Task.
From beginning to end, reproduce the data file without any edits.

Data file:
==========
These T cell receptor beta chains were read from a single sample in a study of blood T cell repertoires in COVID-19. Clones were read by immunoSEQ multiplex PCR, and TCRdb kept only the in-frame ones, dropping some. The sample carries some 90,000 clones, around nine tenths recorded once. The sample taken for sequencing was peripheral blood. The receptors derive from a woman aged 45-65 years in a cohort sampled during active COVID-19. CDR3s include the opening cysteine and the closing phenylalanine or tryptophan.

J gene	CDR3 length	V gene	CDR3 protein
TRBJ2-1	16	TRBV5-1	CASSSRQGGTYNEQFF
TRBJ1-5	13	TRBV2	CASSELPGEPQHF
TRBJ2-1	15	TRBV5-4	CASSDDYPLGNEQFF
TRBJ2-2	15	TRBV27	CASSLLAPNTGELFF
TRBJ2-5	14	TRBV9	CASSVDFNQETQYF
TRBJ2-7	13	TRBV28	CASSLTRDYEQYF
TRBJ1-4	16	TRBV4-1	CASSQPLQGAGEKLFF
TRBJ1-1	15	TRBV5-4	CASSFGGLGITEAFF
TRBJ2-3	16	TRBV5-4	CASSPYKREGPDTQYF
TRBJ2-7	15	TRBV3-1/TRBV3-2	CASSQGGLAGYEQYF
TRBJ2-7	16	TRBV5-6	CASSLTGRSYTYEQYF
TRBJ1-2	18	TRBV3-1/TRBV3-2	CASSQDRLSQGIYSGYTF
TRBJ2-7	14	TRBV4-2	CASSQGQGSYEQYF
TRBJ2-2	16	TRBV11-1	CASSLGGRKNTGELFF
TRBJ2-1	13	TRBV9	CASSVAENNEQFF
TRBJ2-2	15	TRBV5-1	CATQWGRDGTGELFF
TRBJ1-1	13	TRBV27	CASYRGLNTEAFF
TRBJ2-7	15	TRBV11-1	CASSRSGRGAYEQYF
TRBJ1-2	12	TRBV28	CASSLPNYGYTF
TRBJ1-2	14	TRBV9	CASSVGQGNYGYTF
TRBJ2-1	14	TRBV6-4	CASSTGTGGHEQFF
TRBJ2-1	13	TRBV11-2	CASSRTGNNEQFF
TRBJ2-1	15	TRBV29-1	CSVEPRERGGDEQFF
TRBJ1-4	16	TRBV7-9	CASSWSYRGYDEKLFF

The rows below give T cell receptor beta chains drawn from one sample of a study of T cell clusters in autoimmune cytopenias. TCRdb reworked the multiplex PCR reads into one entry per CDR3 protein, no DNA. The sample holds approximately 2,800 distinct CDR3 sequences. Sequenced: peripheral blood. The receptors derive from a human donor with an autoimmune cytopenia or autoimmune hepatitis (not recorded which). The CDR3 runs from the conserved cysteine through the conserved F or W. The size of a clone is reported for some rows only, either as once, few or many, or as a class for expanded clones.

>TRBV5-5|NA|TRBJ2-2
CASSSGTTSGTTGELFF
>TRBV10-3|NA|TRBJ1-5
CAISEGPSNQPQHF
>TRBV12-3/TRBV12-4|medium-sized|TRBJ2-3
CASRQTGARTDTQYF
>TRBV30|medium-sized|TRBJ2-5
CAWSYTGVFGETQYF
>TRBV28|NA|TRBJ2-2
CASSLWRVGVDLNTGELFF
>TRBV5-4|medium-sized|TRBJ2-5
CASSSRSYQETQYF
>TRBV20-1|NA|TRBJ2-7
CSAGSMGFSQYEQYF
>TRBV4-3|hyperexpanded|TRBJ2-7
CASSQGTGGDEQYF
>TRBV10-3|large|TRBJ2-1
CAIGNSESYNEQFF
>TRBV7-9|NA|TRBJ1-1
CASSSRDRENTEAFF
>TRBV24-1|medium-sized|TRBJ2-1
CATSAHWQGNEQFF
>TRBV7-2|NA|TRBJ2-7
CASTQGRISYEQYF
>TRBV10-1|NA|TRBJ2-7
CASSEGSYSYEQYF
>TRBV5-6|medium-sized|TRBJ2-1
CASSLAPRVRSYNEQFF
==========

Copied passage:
These T cell receptor beta chains were read from a single sample in a study of blood T cell repertoires in COVID-19. Clones were read by immunoSEQ multiplex PCR, and TCRdb kept only the in-frame ones, dropping some. The sample carries some 90,000 clones, around nine tenths recorded once. The sample taken for sequencing was peripheral blood. The receptors derive from a woman aged 45-65 years in a cohort sampled during active COVID-19. CDR3s include the opening cysteine and the closing phenylalanine or tryptophan.

J gene	CDR3 length	V gene	CDR3 protein
TRBJ2-1	16	TRBV5-1	CASSSRQGGTYNEQFF
TRBJ1-5	13	TRBV2	CASSELPGEPQHF
TRBJ2-1	15	TRBV5-4	CASSDDYPLGNEQFF
TRBJ2-2	15	TRBV27	CASSLLAPNTGELFF
TRBJ2-5	14	TRBV9	CASSVDFNQETQYF
TRBJ2-7	13	TRBV28	CASSLTRDYEQYF
TRBJ1-4	16	TRBV4-1	CASSQPLQGAGEKLFF
TRBJ1-1	15	TRBV5-4	CASSFGGLGITEAFF
TRBJ2-3	16	TRBV5-4	CASSPYKREGPDTQYF
TRBJ2-7	15	TRBV3-1/TRBV3-2	CASSQGGLAGYEQYF
TRBJ2-7	16	TRBV5-6	CASSLTGRSYTYEQYF
TRBJ1-2	18	TRBV3-1/TRBV3-2	CASSQDRLSQGIYSGYTF
TRBJ2-7	14	TRBV4-2	CASSQGQGSYEQYF
TRBJ2-2	16	TRBV11-1	CASSLGGRKNTGELFF
TRBJ2-1	13	TRBV9	CASSVAENNEQFF
TRBJ2-2	15	TRBV5-1	CATQWGRDGTGELFF
TRBJ1-1	13	TRBV27	CASYRGLNTEAFF
TRBJ2-7	15	TRBV11-1	CASSRSGRGAYEQYF
TRBJ1-2	12	TRBV28	CASSLPNYGYTF
TRBJ1-2	14	TRBV9	CASSVGQGNYGYTF
TRBJ2-1	14	TRBV6-4	CASSTGTGGHEQFF
TRBJ2-1	13	TRBV11-2	CASSRTGNNEQFF
TRBJ2-1	15	TRBV29-1	CSVEPRERGGDEQFF
TRBJ1-4	16	TRBV7-9	CASSWSYRGYDEKLFF

The rows below give T cell receptor beta chains drawn from one sample of a study of T cell clusters in autoimmune cytopenias. TCRdb reworked the multiplex PCR reads into one entry per CDR3 protein, no DNA. The sample holds approximately 2,800 distinct CDR3 sequences. Sequenced: peripheral blood. The receptors derive from a human donor with an autoimmune cytopenia or autoimmune hepatitis (not recorded which). The CDR3 runs from the conserved cysteine through the conserved F or W. The size of a clone is reported for some rows only, either as once, few or many, or as a class for expanded clones.

>TRBV5-5|NA|TRBJ2-2
CASSSGTTSGTTGELFF
>TRBV10-3|NA|TRBJ1-5
CAISEGPSNQPQHF
>TRBV12-3/TRBV12-4|medium-sized|TRBJ2-3
CASRQTGARTDTQYF
>TRBV30|medium-sized|TRBJ2-5
CAWSYTGVFGETQYF
>TRBV28|NA|TRBJ2-2
CASSLWRVGVDLNTGELFF
>TRBV5-4|medium-sized|TRBJ2-5
CASSSRSYQETQYF
>TRBV20-1|NA|TRBJ2-7
CSAGSMGFSQYEQYF
>TRBV4-3|hyperexpanded|TRBJ2-7
CASSQGTGGDEQYF
>TRBV10-3|large|TRBJ2-1
CAIGNSESYNEQFF
>TRBV7-9|NA|TRBJ1-1
CASSSRDRENTEAFF
>TRBV24-1|medium-sized|TRBJ2-1
CATSAHWQGNEQFF
>TRBV7-2|NA|TRBJ2-7
CASTQGRISYEQYF
>TRBV10-1|NA|TRBJ2-7
CASSEGSYSYEQYF
>TRBV5-6|medium-sized|TRBJ2-1
CASSLAPRVRSYNEQFF